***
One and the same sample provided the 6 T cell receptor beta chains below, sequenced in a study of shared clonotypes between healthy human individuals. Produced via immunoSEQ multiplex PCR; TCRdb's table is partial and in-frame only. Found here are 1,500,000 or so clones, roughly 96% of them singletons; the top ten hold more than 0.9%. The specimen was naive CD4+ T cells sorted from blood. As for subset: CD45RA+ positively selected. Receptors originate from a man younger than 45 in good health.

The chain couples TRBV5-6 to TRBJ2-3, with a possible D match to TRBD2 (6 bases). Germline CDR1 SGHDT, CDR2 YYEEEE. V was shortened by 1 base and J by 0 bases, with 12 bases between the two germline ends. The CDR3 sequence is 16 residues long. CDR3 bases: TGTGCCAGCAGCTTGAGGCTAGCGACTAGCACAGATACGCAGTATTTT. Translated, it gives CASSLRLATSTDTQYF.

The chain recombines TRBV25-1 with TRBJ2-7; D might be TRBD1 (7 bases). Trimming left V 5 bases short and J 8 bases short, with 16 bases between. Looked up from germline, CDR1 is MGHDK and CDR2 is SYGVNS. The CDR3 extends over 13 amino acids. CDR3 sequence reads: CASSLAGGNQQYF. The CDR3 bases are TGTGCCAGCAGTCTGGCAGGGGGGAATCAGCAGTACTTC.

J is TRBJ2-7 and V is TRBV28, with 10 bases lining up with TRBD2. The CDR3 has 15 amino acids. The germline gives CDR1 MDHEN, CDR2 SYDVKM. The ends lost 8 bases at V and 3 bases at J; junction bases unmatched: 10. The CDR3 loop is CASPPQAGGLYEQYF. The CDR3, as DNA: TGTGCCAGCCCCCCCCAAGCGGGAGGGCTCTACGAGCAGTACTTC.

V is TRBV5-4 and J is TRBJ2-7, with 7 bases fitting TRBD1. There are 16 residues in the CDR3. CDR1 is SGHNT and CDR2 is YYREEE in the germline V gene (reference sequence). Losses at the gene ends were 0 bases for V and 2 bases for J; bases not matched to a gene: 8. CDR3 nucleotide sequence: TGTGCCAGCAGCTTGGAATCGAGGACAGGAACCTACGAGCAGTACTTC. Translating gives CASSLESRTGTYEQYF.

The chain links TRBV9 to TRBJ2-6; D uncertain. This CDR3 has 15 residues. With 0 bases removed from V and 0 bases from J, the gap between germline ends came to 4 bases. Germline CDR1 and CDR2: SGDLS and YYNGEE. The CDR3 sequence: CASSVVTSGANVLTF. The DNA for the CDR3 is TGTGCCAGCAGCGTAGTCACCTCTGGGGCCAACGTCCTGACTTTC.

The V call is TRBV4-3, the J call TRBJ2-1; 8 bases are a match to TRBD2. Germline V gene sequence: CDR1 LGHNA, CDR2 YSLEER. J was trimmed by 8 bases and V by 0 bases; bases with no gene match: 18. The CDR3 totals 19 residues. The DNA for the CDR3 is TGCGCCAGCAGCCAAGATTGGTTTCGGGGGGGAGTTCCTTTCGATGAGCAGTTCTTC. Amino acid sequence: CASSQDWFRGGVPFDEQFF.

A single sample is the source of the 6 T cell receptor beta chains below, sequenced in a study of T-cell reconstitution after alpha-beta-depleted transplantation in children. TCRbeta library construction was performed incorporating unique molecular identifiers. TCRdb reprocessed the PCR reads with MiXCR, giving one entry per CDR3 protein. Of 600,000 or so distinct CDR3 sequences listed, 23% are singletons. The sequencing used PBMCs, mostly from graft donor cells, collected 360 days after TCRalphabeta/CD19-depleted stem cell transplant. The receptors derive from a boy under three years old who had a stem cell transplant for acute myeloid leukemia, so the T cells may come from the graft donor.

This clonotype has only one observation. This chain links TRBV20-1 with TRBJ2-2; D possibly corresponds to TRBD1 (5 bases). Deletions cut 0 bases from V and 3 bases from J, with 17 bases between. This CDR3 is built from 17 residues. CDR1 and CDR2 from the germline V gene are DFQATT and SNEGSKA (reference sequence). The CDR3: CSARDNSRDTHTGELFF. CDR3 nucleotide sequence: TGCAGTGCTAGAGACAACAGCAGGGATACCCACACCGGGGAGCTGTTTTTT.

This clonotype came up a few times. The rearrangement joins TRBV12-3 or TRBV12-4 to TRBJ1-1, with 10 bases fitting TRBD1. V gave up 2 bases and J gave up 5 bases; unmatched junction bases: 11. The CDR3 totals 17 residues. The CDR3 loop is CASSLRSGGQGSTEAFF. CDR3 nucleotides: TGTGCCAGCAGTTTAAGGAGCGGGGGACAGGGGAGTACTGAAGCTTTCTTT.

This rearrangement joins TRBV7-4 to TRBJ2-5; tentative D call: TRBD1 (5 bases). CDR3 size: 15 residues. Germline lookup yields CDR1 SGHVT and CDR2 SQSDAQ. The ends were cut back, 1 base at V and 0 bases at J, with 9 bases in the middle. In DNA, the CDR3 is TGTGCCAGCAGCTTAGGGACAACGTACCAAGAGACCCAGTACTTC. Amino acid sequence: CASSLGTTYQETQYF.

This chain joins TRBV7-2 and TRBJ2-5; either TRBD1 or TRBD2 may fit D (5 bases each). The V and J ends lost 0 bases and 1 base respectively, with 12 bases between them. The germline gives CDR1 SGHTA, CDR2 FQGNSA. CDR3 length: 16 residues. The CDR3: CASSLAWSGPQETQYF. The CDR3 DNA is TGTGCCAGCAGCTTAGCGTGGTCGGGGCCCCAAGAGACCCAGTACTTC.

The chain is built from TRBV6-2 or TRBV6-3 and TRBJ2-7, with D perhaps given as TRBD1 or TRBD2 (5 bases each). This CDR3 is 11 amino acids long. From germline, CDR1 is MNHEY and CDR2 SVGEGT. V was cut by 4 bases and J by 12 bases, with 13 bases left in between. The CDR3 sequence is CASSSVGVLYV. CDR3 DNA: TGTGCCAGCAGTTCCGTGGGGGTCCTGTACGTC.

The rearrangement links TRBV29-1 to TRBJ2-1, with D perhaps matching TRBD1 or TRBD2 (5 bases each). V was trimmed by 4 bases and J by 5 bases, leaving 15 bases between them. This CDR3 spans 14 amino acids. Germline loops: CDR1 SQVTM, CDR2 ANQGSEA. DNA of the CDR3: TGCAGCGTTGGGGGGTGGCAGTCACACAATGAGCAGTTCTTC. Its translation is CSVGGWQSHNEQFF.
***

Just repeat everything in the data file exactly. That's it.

One and the same sample provided the 6 T cell receptor beta chains below, sequenced in a study of shared clonotypes between healthy human individuals. Produced via immunoSEQ multiplex PCR; TCRdb's table is partial and in-frame only. Found here are 1,500,000 or so clones, roughly 96% of them singletons; the top ten hold more than 0.9%. The specimen was naive CD4+ T cells sorted from blood. As for subset: CD45RA+ positively selected. Receptors originate from a man younger than 45 in good health.

The chain couples TRBV5-6 to TRBJ2-3, with a possible D match to TRBD2 (6 bases). Germline CDR1 SGHDT, CDR2 YYEEEE. V was shortened by 1 base and J by 0 bases, with 12 bases between the two germline ends. The CDR3 sequence is 16 residues long. CDR3 bases: TGTGCCAGCAGCTTGAGGCTAGCGACTAGCACAGATACGCAGTATTTT. Translated, it gives CASSLRLATSTDTQYF.

The chain recombines TRBV25-1 with TRBJ2-7; D might be TRBD1 (7 bases). Trimming left V 5 bases short and J 8 bases short, with 16 bases between. Looked up from germline, CDR1 is MGHDK and CDR2 is SYGVNS. The CDR3 extends over 13 amino acids. CDR3 sequence reads: CASSLAGGNQQYF. The CDR3 bases are TGTGCCAGCAGTCTGGCAGGGGGGAATCAGCAGTACTTC.

J is TRBJ2-7 and V is TRBV28, with 10 bases lining up with TRBD2. The CDR3 has 15 amino acids. The germline gives CDR1 MDHEN, CDR2 SYDVKM. The ends lost 8 bases at V and 3 bases at J; junction bases unmatched: 10. The CDR3 loop is CASPPQAGGLYEQYF. The CDR3, as DNA: TGTGCCAGCCCCCCCCAAGCGGGAGGGCTCTACGAGCAGTACTTC.

V is TRBV5-4 and J is TRBJ2-7, with 7 bases fitting TRBD1. There are 16 residues in the CDR3. CDR1 is SGHNT and CDR2 is YYREEE in the germline V gene (reference sequence). Losses at the gene ends were 0 bases for V and 2 bases for J; bases not matched to a gene: 8. CDR3 nucleotide sequence: TGTGCCAGCAGCTTGGAATCGAGGACAGGAACCTACGAGCAGTACTTC. Translating gives CASSLESRTGTYEQYF.

The chain links TRBV9 to TRBJ2-6; D uncertain. This CDR3 has 15 residues. With 0 bases removed from V and 0 bases from J, the gap between germline ends came to 4 bases. Germline CDR1 and CDR2: SGDLS and YYNGEE. The CDR3 sequence: CASSVVTSGANVLTF. The DNA for the CDR3 is TGTGCCAGCAGCGTAGTCACCTCTGGGGCCAACGTCCTGACTTTC.

The V call is TRBV4-3, the J call TRBJ2-1; 8 bases are a match to TRBD2. Germline V gene sequence: CDR1 LGHNA, CDR2 YSLEER. J was trimmed by 8 bases and V by 0 bases; bases with no gene match: 18. The CDR3 totals 19 residues. The DNA for the CDR3 is TGCGCCAGCAGCCAAGATTGGTTTCGGGGGGGAGTTCCTTTCGATGAGCAGTTCTTC. Amino acid sequence: CASSQDWFRGGVPFDEQFF.

A single sample is the source of the 6 T cell receptor beta chains below, sequenced in a study of T-cell reconstitution after alpha-beta-depleted transplantation in children. TCRbeta library construction was performed incorporating unique molecular identifiers. TCRdb reprocessed the PCR reads with MiXCR, giving one entry per CDR3 protein. Of 600,000 or so distinct CDR3 sequences listed, 23% are singletons. The sequencing used PBMCs, mostly from graft donor cells, collected 360 days after TCRalphabeta/CD19-depleted stem cell transplant. The receptors derive from a boy under three years old who had a stem cell transplant for acute myeloid leukemia, so the T cells may come from the graft donor.

This clonotype has only one observation. This chain links TRBV20-1 with TRBJ2-2; D possibly corresponds to TRBD1 (5 bases). Deletions cut 0 bases from V and 3 bases from J, with 17 bases between. This CDR3 is built from 17 residues. CDR1 and CDR2 from the germline V gene are DFQATT and SNEGSKA (reference sequence). The CDR3: CSARDNSRDTHTGELFF. CDR3 nucleotide sequence: TGCAGTGCTAGAGACAACAGCAGGGATACCCACACCGGGGAGCTGTTTTTT.

This clonotype came up a few times. The rearrangement joins TRBV12-3 or TRBV12-4 to TRBJ1-1, with 10 bases fitting TRBD1. V gave up 2 bases and J gave up 5 bases; unmatched junction bases: 11. The CDR3 totals 17 residues. The CDR3 loop is CASSLRSGGQGSTEAFF. CDR3 nucleotides: TGTGCCAGCAGTTTAAGGAGCGGGGGACAGGGGAGTACTGAAGCTTTCTTT.

This rearrangement joins TRBV7-4 to TRBJ2-5; tentative D call: TRBD1 (5 bases). CDR3 size: 15 residues. Germline lookup yields CDR1 SGHVT and CDR2 SQSDAQ. The ends were cut back, 1 base at V and 0 bases at J, with 9 bases in the middle. In DNA, the CDR3 is TGTGCCAGCAGCTTAGGGACAACGTACCAAGAGACCCAGTACTTC. Amino acid sequence: CASSLGTTYQETQYF.

This chain joins TRBV7-2 and TRBJ2-5; either TRBD1 or TRBD2 may fit D (5 bases each). The V and J ends lost 0 bases and 1 base respectively, with 12 bases between them. The germline gives CDR1 SGHTA, CDR2 FQGNSA. CDR3 length: 16 residues. The CDR3: CASSLAWSGPQETQYF. The CDR3 DNA is TGTGCCAGCAGCTTAGCGTGGTCGGGGCCCCAAGAGACCCAGTACTTC.

The chain is built from TRBV6-2 or TRBV6-3 and TRBJ2-7, with D perhaps given as TRBD1 or TRBD2 (5 bases each). This CDR3 is 11 amino acids long. From germline, CDR1 is MNHEY and CDR2 SVGEGT. V was cut by 4 bases and J by 12 bases, with 13 bases left in between. The CDR3 sequence is CASSSVGVLYV. CDR3 DNA: TGTGCCAGCAGTTCCGTGGGGGTCCTGTACGTC.

The rearrangement links TRBV29-1 to TRBJ2-1, with D perhaps matching TRBD1 or TRBD2 (5 bases each). V was trimmed by 4 bases and J by 5 bases, leaving 15 bases between them. This CDR3 spans 14 amino acids. Germline loops: CDR1 SQVTM, CDR2 ANQGSEA. DNA of the CDR3: TGCAGCGTTGGGGGGTGGCAGTCACACAATGAGCAGTTCTTC. Its translation is CSVGGWQSHNEQFF.